There lived a pious brahmana and his wife in Dwaraka. To their misfortune, they lost eight children. The moment a child was born to the brahmana’s wife, it ceased to breathe. The grieving father went to the gates of Krishna’s palace every time he lost a child, and cried out loudly as to why he had to undergo this suffering in the Lord’s own kingdom. Strangely, Lord Krishna, who is Iswara, the Karmaphaladata or the “Dispenser of the Fruits of one’s Actions” remained silent.
When his wife was expecting the ninth child, the brahmana went to the gates of Krishna’s palace and in sheer frustration of losing even this child, he started using very harsh words against the Lord. Arjuna, the Pandava prince who had come to visit Krishna heard the brahmana’s words and got extremely angry. He immediately got up and went outside to meet the brahmana. Arjuna heard all that had happened and told him not to worry about the fate of the child to be born, and assured him of his protection. The brahmana however expressed his doubts, saying that even Krishna had not been able to save his children. Arjuna full of pride and vanity told him, “Don’t you know who I am? I am neither Krishna nor Balarama nor Pradyumna. I am Arjuna, the one who has received the grace and blessings of Lord Shiva and wields the great bow called Gandiva. I will surely protect your child from the jaws of death.” Krishna heard everything and smiled!
Very confidently Arjuna went along with the brahmana to his house and built a fort around the house with arrows so that no one, not even Lord Death can enter into the house. But the nineth child also died the moment it was born. Arjuna was shocked and when confronted by the brahmana, he told him again not to worry and went to all the worlds in search of the child. From Brahmaloka to Patalaloka and even upto Yamaloka. But Arjuna was unable to trace the child. He came back very dejected and disappointed. Totally humbled and crestfallen, Arjuna felt very guilty that he was unable to keep up his words and decided to end his life by entering into fire.
When Arjuna was about to enter the fire-pit, Lord Krishna arrived. He consoled him and assured him that the brahmana’s children will all be restored back to life. Krishna took Arjuna in his divine aerial chariot across the seven mountain ranges, across the seven oceans, across the seven continents to the abode of Adi Purusha, the Purushottama, the “Substratum for all things and beings”. Arjuna saw the great Adisesha shining like the white kailasa mountain with his thousand hoods. Reclining on Adisesha, was Lord Hari resembling the dark rain-bearing clouds and clad in golden yellow peetambara. The Lord had eight arms and was adorned with the Vaijayanthi mala. He was surrounded by his saktis and the celestial beings. Arjuna was overwhelmed at this divine darshan.
The Supreme Parabrahma, the Cosmic Universal Being, told Krishna and Arjuna that they were both Nara and Narayana having taken incarnation to accomplish the great and mighty task of “parithraanaaya saadhunaam, vinaashaaya cha dushkrutaam”. Totally humbled, Arjuna realized that this was all the Lord’s divine “leela” to destroy his pride and vanity. All the nine children of the brahmana were handed over to Krishna and Arjuna. Both of them came back and handed over the children to the brahmana couple. The couple were overjoyed and overwhelmed to see all their children back. They again and again prostrated to the Lord and sought His forgiveness for doubting His love and compassion. At this juncture, before leaving for Dwarka, Sri Krishna gave a beautiful idol of Lord Vishnu to Arjuna for the purpose of worship. In sheer gratitude, the Deity was addressed as SRI SANTHAANA GOPAALA MOORTHY – the “Saviour & Protector of Infants!”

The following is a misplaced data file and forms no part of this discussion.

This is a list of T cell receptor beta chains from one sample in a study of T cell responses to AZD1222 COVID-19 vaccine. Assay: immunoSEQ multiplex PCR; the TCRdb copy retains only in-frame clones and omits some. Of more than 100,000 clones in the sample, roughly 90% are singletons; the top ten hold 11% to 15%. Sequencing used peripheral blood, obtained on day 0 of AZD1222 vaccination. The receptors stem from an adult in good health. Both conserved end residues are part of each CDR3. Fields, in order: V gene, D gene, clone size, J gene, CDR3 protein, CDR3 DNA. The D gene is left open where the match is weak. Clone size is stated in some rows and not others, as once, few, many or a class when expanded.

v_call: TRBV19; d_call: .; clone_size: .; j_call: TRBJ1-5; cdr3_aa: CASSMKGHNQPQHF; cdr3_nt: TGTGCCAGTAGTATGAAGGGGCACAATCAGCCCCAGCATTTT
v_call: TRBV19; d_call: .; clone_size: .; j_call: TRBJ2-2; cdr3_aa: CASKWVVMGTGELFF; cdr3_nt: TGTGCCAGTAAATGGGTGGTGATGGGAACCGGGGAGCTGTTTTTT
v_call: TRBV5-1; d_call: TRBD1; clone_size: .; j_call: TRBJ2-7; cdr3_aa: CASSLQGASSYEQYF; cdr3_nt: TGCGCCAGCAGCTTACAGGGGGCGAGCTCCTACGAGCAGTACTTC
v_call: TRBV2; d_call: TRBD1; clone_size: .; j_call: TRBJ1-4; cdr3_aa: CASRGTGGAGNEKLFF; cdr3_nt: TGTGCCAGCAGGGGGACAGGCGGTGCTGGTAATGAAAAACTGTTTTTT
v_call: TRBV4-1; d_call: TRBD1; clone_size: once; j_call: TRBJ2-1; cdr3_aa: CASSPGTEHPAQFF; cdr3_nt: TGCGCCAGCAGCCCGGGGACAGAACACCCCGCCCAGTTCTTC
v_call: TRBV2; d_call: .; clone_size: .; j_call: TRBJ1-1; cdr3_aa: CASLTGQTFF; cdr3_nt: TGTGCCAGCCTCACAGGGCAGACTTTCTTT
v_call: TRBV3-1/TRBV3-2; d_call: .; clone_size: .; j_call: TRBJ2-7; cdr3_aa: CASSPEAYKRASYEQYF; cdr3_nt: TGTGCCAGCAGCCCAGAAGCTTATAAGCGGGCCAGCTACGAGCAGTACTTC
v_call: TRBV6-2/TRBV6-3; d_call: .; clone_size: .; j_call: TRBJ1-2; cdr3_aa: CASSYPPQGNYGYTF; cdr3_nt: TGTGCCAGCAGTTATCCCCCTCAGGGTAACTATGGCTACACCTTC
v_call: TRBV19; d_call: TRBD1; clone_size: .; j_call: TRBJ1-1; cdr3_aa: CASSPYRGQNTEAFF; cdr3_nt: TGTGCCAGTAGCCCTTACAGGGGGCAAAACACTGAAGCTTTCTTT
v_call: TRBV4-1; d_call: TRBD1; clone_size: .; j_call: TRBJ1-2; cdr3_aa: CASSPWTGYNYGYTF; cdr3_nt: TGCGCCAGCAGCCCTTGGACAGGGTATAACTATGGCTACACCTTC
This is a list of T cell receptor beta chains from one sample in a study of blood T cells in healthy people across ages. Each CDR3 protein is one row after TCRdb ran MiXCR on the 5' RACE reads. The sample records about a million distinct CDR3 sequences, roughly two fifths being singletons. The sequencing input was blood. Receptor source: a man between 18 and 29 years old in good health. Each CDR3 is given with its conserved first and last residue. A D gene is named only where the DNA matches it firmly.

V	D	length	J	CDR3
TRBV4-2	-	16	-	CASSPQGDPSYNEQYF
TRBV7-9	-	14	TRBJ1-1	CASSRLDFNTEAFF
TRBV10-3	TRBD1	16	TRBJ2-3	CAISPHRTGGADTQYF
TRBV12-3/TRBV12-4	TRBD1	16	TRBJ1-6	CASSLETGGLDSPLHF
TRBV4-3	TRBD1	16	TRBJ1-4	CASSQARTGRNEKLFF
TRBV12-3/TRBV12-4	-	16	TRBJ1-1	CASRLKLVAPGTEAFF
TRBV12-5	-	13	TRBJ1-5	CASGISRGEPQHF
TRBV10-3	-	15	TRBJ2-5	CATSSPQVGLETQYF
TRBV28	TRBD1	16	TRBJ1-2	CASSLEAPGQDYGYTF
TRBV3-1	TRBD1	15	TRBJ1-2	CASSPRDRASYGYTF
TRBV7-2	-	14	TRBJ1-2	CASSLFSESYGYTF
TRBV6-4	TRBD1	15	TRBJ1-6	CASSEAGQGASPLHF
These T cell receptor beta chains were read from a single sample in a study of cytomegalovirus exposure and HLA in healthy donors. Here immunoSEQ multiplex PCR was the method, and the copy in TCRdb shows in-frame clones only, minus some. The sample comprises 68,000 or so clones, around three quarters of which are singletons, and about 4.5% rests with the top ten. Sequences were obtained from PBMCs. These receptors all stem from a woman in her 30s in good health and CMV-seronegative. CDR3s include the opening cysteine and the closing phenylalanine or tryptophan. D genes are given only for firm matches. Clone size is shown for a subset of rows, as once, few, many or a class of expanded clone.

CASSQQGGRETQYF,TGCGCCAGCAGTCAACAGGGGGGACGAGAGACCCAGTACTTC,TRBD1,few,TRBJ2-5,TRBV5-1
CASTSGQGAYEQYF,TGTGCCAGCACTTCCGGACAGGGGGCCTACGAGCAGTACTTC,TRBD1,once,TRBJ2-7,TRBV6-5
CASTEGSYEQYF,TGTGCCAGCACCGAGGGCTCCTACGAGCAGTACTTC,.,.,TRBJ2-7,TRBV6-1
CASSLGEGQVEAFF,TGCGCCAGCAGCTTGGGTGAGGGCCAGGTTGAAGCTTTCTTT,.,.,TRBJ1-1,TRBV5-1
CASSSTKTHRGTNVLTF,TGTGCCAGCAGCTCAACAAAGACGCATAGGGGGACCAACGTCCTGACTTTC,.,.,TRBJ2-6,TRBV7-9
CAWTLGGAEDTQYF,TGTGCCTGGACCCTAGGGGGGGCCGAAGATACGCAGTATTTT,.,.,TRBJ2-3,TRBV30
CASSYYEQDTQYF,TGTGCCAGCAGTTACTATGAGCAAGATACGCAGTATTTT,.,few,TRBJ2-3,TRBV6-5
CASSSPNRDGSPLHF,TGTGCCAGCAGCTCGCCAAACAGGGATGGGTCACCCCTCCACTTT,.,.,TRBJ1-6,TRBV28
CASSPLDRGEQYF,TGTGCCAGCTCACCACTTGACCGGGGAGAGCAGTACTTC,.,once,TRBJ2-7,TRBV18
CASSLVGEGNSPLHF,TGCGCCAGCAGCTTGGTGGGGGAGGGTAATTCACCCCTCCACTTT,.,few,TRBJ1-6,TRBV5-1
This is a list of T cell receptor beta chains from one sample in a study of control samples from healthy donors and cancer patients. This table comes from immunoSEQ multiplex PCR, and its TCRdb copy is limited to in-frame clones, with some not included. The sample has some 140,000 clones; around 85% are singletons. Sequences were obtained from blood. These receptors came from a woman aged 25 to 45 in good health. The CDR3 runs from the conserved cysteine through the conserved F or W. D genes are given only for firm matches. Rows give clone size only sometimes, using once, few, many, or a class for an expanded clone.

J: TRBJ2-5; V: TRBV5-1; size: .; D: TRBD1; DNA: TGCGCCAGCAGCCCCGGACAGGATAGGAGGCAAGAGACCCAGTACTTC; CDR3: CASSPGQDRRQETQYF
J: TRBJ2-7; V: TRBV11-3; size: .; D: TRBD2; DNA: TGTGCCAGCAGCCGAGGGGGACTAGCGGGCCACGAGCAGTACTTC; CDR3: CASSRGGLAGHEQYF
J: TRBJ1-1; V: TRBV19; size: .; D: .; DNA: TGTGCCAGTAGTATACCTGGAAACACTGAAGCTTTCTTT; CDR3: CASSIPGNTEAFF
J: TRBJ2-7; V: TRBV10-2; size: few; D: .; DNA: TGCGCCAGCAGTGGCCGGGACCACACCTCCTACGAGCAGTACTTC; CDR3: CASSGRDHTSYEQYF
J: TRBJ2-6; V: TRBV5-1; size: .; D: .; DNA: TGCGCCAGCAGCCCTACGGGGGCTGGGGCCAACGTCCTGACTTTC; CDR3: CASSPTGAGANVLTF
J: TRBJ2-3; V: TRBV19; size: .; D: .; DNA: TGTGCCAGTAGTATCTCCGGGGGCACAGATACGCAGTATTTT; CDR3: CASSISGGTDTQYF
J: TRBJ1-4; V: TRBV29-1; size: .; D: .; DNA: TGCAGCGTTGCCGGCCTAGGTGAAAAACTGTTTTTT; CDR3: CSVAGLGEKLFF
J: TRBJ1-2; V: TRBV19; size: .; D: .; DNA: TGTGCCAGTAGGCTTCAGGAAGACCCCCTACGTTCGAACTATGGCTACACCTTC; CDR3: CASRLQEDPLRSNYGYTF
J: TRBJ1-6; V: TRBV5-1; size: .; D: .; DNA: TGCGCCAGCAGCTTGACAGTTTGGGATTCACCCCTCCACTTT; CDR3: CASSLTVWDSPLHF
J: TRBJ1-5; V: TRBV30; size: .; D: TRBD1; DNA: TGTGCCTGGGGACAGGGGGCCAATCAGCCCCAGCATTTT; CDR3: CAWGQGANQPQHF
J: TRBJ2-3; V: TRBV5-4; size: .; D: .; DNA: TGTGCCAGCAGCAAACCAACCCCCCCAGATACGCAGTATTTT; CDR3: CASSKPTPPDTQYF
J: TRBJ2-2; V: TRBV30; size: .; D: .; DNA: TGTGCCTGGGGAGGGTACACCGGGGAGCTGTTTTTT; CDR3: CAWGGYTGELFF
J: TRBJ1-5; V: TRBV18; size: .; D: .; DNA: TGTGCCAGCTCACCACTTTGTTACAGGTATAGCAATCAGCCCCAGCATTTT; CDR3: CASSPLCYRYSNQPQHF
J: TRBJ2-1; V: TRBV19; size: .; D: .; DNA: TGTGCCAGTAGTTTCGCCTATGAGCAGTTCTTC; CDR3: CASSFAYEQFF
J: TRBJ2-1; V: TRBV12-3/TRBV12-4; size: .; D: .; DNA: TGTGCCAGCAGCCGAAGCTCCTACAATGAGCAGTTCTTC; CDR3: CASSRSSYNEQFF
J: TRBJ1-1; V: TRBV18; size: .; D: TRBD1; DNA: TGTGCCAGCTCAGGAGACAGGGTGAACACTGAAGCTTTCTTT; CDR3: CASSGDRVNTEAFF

Arjuna wanted to find a suitable place for installing the deity. He in turn invoked Lord Ganesha for help. Ganesha went in search and found the divine Poorna Veda Puri, the present Tripunithura (Kerala) most suitable. Ganesha himself decided to settle there. When Arjuna came looking for Ganesha, he found him in Poorna Veda Puri. Arjuna compelled Ganesha to shift to the South of the sanctum and Sri Santhaana Gopaala Moorthy was installed there. The sanctum was conceived in the form of a chariot. In this Kshetra, the unique feature is: Lord Vishnu is seated on the coiled body of Adisesha which serves as his asana. Adisesha’s five hoods serve as a canopy for the Lord. Shankha and Chakra adorn his two upper hands. The lower left hand rests on the asana and a lotus adorns the Lord’s right hand. The Lord residing in Poorna Veda Puri (Tripunithura) is known as SRI POORNATHRAYEESA, the Lord presiding over the three Vedas (Rik, Yajur and Saama) – the embodiment of the Essence of All Spiritual Knowledge.
“Poornathrayeesa Hare! Hare Krishna! Poornathrayeesa Hare!! Poornathrayeesa Hare! Hare Krishna! Poornathrayeesa Hare!!”
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